Yes, My Son With Down Syndrome Can Go to College


I can see the headline now: “Twin Brothers Graduate Side-by-Side, Accepted at the Same College.” I can see my precious boys, now men, stepping onto the platform hand-in-hand, receiving their diplomas together. The year is 2031, and it’s the culmination of years of hard work, as well as the beginning of years of hard work to come.

But why is this even news, you ask. After all, twins graduate side-by-side every spring.

What if I told you my twin boys are so unique that the odds of recreating another birth like them is 14 in a million! I know, I know… I should play the lottery.

But this alone isn’t even newsworthy.

The real headliner here is that one boy is neurotypical, while the other has Down syndrome. And the truth is, few people expect much out of the latter. Except me!

My twin boys will begin kindergarten in a year, and I’m already plotting how to send them to college. Of course, like most parents, my husband and I have done the dutiful task of setting up a 529 College Savings plan for my our typical son and daughter.

But doing the same for Troy, who has Down syndrome, would put his future SSI Medicaid benefits at risk. Luckily for Troy, the Achieve a Better Life Experience (ABLE) Act was just passed in 2014, and now he can save for college too without losing much-needed government assistance. Read more about that here.

So now to investigate college programs. I know, we’re 14 years out…What can I say? I’m a bit of an obsessive planner. I can’t help it. But my investigation into colleges for my son amazed me!

Did you know there are over 260 college options for Troy, and other people with intellectual disabilities? And he can receive Pell grants, work study money, and scholarships to help pay the tuition.

The evolution to better higher education opportunities for people with intellectual disabilities really took off with the reauthorization of the Higher Education Opportunity Act of 2008. But keep your eyes and ears peeled (and your legislator on speed dial), because the act is supposed to be reauthorized again this year. We can’t go backwards.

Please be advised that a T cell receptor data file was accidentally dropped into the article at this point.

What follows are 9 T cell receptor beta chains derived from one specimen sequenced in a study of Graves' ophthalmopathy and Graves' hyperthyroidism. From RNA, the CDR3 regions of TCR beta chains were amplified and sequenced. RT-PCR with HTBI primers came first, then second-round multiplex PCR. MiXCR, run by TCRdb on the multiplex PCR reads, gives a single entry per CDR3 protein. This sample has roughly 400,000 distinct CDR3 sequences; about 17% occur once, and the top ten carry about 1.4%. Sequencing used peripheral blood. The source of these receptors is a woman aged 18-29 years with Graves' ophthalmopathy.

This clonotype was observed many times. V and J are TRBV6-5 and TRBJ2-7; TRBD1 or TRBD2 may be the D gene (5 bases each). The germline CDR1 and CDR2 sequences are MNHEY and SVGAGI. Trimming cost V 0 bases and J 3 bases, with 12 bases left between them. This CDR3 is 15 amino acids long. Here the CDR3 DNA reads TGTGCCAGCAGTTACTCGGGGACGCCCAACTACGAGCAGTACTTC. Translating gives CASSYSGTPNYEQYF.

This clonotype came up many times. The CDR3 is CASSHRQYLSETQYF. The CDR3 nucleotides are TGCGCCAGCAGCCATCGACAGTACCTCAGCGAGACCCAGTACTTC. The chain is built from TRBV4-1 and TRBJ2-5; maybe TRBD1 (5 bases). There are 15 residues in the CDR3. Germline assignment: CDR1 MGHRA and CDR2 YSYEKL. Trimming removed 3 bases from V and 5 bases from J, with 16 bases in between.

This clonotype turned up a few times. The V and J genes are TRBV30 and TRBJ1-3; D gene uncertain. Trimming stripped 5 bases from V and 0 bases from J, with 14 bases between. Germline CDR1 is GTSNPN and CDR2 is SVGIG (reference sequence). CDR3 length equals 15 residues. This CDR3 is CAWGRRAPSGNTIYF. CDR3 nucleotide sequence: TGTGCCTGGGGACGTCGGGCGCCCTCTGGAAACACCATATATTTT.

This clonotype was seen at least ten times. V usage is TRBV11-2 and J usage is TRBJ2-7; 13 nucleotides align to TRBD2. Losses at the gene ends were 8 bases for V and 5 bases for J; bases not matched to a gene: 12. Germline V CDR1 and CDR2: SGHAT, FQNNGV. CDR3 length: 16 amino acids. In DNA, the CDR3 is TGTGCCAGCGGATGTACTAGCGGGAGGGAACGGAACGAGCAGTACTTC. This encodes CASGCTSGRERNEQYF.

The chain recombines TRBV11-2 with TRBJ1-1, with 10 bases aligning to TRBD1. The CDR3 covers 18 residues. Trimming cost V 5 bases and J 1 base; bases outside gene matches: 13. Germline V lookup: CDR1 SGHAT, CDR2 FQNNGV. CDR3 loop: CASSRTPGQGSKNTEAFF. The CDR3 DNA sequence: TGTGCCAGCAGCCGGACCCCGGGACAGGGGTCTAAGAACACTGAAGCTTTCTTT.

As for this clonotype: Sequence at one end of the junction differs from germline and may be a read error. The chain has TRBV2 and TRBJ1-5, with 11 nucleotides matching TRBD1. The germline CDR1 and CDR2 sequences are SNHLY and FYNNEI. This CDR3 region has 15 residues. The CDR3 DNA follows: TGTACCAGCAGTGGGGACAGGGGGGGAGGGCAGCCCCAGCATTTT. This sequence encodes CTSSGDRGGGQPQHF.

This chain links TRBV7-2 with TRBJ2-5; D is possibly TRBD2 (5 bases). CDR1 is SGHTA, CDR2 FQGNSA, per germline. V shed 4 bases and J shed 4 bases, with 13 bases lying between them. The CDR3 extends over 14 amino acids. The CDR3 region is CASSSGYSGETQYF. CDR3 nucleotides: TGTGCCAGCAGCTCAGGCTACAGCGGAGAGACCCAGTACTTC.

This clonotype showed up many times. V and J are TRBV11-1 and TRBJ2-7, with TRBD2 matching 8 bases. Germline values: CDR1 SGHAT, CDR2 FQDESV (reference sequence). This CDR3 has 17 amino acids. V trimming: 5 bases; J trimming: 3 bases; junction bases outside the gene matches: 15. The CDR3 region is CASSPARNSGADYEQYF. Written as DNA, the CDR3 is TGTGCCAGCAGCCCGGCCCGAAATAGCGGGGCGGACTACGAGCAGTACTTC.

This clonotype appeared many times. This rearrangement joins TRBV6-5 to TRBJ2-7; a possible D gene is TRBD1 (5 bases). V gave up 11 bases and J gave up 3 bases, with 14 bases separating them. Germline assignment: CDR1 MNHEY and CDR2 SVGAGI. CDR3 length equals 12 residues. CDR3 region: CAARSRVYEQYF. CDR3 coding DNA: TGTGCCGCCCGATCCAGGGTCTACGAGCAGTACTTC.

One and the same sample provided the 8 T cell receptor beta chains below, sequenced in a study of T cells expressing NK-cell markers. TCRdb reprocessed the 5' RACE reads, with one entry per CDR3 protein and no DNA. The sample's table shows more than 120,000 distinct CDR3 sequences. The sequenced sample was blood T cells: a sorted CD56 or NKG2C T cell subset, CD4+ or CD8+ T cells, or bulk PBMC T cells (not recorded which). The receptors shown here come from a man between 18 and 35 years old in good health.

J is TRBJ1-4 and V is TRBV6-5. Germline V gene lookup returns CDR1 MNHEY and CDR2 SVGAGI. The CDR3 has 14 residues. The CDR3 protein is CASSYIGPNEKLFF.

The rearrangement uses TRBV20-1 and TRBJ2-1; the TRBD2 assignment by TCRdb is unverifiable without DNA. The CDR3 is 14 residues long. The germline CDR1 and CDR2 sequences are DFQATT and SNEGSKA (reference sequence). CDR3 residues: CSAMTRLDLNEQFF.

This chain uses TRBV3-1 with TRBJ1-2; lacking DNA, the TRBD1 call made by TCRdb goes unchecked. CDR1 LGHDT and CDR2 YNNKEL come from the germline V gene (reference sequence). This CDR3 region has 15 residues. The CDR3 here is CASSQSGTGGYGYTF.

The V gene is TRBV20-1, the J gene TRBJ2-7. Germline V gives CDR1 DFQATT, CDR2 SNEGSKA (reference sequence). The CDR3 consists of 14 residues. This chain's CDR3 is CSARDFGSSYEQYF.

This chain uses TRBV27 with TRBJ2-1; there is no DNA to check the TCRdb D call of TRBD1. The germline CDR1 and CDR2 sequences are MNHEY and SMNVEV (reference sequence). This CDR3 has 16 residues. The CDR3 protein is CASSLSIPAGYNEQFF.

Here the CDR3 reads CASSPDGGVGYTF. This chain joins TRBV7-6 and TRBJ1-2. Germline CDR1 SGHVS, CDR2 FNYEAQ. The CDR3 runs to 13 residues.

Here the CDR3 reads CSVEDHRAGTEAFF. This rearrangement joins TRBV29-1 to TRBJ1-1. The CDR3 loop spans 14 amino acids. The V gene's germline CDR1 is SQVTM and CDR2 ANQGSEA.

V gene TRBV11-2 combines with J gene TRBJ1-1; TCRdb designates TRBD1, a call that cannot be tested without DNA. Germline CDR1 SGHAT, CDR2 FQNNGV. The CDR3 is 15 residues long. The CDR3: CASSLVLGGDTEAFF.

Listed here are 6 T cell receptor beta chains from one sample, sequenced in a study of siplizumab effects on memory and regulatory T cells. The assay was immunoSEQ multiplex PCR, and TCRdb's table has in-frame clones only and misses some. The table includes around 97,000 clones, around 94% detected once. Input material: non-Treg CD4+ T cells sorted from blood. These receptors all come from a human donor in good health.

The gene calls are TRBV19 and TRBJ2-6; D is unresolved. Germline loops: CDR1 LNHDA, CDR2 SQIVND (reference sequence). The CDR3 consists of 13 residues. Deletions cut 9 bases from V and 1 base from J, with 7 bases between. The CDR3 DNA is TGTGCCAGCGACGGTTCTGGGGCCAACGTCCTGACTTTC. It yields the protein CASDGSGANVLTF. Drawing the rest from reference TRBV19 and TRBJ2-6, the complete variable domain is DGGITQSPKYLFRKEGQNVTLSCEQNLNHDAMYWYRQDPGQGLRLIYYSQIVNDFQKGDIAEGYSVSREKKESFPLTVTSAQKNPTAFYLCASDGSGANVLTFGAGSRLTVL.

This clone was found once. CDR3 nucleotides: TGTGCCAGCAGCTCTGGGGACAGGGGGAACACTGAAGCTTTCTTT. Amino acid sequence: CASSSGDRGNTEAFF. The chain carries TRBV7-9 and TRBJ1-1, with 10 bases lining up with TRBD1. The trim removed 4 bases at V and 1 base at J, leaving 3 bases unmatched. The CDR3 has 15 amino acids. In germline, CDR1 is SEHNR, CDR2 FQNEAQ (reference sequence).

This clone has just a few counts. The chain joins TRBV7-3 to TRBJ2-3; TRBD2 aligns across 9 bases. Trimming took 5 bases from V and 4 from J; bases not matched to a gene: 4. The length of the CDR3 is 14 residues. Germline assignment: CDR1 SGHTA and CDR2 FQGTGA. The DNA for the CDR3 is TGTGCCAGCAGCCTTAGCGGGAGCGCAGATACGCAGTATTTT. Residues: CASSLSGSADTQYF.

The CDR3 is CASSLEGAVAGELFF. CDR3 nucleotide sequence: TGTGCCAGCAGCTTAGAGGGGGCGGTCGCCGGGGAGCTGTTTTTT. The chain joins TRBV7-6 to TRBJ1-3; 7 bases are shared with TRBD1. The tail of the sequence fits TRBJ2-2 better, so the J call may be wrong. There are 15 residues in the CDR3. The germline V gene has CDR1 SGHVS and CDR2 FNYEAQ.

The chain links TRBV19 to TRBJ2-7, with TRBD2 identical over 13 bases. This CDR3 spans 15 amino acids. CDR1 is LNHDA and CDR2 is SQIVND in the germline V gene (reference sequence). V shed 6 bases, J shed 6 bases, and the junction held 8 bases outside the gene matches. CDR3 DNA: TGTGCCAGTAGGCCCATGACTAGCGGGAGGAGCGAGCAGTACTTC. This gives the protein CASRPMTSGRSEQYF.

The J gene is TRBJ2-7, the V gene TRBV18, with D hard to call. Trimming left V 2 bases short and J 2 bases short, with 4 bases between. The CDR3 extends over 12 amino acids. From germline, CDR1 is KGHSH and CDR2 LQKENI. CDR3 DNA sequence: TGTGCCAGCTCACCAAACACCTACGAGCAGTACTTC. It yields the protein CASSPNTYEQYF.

On closer look, I noticed that these college programs are not all created equal. They range from Syracruse’s InclusiveU Program, which boasts a four-year certification program where students take the same exact classes as their neurotypical peers and live with those peers, to community college programs where students are completely segregated and only learn life skills.

Unfortunately, the vast majority of these college programs fall into the latter category. Now, I’m not complaining. At least higher education, any higher education, exists for my son. But I’m not going to fight for 13 years for my son to be included with his typical twin brother in primary and secondary education just to turn around and fight again in higher education.

We need to be advocating for more programs like InclusiveU, and we need the Higher Education Opportunity Act passed with more, not less funds for inclusive higher education. My hope is by the time Troy and Hunter graduate high school in 2031, most higher education programs will be fully inclusive and lead to competitive paying jobs.

Visit thinkcollege.net to find out which college programs are in your state, and start advocating for full inclusion.

You can join our journey of inclusion and advocacy at inclusionevolution.com.

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